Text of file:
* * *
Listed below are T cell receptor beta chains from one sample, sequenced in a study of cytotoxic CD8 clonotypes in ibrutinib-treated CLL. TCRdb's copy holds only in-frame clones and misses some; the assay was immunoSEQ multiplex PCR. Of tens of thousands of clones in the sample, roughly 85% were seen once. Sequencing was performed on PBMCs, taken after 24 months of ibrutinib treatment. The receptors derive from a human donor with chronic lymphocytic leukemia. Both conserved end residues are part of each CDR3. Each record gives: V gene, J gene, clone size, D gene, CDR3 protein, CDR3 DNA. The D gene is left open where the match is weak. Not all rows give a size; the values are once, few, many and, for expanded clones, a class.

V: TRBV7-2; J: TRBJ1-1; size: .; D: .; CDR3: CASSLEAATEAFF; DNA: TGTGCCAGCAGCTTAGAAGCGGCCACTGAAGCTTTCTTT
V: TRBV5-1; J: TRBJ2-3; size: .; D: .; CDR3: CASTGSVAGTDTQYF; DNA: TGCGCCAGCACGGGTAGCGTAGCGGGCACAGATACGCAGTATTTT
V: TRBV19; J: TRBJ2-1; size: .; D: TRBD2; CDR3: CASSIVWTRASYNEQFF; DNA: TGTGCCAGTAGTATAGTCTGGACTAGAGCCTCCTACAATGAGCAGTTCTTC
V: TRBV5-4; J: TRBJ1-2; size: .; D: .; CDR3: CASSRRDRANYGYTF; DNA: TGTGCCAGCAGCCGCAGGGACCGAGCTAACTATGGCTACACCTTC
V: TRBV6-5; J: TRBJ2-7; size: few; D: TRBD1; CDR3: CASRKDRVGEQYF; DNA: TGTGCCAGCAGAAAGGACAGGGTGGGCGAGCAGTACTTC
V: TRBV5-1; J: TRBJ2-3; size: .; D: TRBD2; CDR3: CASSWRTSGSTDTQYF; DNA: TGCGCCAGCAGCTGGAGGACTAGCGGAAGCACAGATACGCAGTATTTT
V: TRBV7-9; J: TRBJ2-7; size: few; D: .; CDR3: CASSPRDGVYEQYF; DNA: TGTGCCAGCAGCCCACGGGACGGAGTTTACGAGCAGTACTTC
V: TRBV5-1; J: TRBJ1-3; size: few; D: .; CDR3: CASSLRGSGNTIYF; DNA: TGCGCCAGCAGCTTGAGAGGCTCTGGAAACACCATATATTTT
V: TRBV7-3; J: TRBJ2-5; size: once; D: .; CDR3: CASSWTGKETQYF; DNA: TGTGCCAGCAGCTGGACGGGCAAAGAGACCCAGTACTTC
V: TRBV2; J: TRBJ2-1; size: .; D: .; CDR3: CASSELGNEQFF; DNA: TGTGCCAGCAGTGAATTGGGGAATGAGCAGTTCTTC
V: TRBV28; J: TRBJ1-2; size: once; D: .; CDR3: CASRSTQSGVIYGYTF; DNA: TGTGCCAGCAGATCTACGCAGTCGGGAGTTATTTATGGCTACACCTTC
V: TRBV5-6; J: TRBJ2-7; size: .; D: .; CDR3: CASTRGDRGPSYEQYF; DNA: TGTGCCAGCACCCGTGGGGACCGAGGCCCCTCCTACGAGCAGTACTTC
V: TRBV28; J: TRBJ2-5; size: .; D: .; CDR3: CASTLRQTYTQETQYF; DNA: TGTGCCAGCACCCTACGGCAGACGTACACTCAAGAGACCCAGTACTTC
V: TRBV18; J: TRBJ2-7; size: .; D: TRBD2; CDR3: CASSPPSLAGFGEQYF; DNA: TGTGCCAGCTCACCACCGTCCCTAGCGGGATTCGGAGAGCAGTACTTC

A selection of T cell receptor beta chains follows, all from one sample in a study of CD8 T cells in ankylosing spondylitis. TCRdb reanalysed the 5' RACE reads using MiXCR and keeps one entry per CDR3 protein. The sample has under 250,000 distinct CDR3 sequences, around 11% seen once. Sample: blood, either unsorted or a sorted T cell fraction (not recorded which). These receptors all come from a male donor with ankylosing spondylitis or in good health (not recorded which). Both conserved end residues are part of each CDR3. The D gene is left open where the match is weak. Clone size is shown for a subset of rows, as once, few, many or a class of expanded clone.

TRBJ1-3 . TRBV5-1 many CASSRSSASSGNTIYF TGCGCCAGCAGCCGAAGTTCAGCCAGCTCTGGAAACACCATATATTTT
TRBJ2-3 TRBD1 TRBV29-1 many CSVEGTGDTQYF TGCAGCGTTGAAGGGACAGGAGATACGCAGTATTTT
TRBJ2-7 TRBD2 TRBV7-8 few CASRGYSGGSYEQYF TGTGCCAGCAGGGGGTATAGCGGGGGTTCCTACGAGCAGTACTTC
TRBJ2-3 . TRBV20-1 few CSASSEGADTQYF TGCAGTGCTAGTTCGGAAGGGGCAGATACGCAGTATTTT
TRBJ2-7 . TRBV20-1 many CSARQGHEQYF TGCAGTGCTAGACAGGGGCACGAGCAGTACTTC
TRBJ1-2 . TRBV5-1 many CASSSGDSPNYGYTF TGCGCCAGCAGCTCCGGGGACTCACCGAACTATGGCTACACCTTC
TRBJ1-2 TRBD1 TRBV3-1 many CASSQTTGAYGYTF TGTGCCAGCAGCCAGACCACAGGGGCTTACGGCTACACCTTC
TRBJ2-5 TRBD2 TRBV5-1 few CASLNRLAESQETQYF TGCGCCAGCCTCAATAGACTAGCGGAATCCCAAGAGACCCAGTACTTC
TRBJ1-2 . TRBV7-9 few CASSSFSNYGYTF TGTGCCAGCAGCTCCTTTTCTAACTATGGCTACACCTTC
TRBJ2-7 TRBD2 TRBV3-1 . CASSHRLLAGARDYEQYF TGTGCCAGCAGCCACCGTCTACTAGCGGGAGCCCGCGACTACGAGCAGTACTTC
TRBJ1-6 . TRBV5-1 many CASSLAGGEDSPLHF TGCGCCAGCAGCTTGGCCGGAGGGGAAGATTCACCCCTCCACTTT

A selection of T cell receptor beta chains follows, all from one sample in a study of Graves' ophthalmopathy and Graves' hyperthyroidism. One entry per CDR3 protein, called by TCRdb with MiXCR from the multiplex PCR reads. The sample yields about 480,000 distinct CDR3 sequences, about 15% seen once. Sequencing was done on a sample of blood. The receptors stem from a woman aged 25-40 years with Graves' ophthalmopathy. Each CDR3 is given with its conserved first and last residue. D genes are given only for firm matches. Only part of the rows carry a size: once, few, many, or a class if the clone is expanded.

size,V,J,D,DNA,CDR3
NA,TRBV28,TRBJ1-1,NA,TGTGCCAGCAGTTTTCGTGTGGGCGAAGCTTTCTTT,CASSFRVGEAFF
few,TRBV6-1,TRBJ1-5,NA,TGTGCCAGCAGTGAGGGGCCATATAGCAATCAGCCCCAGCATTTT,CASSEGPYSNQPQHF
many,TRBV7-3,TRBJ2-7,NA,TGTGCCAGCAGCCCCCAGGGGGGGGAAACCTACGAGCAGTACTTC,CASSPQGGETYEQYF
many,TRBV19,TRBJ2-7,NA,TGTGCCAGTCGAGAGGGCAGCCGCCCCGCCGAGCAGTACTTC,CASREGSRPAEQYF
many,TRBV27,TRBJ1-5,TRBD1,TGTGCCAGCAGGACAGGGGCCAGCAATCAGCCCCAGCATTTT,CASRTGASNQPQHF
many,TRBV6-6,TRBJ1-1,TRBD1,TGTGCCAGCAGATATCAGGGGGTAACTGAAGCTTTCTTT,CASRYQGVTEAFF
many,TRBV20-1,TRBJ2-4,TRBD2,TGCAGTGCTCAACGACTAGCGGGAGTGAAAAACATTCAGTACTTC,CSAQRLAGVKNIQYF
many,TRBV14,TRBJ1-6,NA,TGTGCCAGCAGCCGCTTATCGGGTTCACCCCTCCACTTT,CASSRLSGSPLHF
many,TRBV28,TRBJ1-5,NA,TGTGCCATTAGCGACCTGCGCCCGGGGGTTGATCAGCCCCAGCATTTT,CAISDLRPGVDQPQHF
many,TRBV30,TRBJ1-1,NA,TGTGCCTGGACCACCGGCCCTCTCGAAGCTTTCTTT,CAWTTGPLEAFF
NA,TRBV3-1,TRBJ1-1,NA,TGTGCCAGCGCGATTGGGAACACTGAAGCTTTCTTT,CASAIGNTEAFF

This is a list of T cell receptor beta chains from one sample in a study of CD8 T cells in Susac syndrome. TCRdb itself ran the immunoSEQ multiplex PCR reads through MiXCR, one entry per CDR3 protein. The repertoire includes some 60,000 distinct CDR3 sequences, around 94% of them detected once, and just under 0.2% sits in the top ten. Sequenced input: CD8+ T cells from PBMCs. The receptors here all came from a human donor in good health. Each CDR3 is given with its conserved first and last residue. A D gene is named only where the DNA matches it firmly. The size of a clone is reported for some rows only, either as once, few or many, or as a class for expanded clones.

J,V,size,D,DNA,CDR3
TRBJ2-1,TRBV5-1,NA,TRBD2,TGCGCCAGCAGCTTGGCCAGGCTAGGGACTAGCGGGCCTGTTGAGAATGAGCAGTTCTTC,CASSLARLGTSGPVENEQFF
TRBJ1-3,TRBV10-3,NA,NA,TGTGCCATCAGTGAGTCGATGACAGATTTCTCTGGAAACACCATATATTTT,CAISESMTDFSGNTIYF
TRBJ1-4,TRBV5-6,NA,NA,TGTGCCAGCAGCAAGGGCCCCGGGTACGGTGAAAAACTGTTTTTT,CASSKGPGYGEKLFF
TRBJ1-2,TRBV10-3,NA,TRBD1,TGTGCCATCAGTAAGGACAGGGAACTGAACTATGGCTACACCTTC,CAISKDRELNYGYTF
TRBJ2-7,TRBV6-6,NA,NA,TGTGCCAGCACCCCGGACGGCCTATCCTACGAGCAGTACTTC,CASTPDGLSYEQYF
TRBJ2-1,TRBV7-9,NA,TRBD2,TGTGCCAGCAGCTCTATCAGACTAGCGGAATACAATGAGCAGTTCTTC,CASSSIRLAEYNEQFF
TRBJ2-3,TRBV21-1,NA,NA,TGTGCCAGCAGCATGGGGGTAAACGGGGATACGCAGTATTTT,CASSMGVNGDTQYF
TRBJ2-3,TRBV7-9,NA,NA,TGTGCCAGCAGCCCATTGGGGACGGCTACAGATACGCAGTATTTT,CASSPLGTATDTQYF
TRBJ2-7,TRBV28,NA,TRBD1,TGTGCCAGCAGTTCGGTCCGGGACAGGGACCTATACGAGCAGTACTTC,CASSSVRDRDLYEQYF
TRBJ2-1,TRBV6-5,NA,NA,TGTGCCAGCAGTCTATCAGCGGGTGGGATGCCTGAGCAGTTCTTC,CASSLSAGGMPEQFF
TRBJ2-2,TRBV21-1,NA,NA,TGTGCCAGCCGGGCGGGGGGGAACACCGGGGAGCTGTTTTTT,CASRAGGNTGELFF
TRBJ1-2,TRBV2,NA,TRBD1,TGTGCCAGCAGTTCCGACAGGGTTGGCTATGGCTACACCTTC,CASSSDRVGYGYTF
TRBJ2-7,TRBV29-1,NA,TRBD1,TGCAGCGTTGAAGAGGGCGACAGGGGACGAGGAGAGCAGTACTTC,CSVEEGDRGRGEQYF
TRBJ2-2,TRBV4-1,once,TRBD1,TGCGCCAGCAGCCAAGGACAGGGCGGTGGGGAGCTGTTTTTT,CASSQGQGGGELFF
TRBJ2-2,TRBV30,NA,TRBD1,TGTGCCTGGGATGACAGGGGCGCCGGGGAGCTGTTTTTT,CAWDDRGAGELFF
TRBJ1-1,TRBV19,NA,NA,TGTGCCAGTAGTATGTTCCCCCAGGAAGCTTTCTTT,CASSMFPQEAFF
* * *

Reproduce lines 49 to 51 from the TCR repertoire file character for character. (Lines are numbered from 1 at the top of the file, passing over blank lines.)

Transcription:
TRBJ2-3,TRBV21-1,NA,NA,TGTGCCAGCAGCATGGGGGTAAACGGGGATACGCAGTATTTT,CASSMGVNGDTQYF
TRBJ2-3,TRBV7-9,NA,NA,TGTGCCAGCAGCCCATTGGGGACGGCTACAGATACGCAGTATTTT,CASSPLGTATDTQYF
TRBJ2-7,TRBV28,NA,TRBD1,TGTGCCAGCAGTTCGGTCCGGGACAGGGACCTATACGAGCAGTACTTC,CASSSVRDRDLYEQYF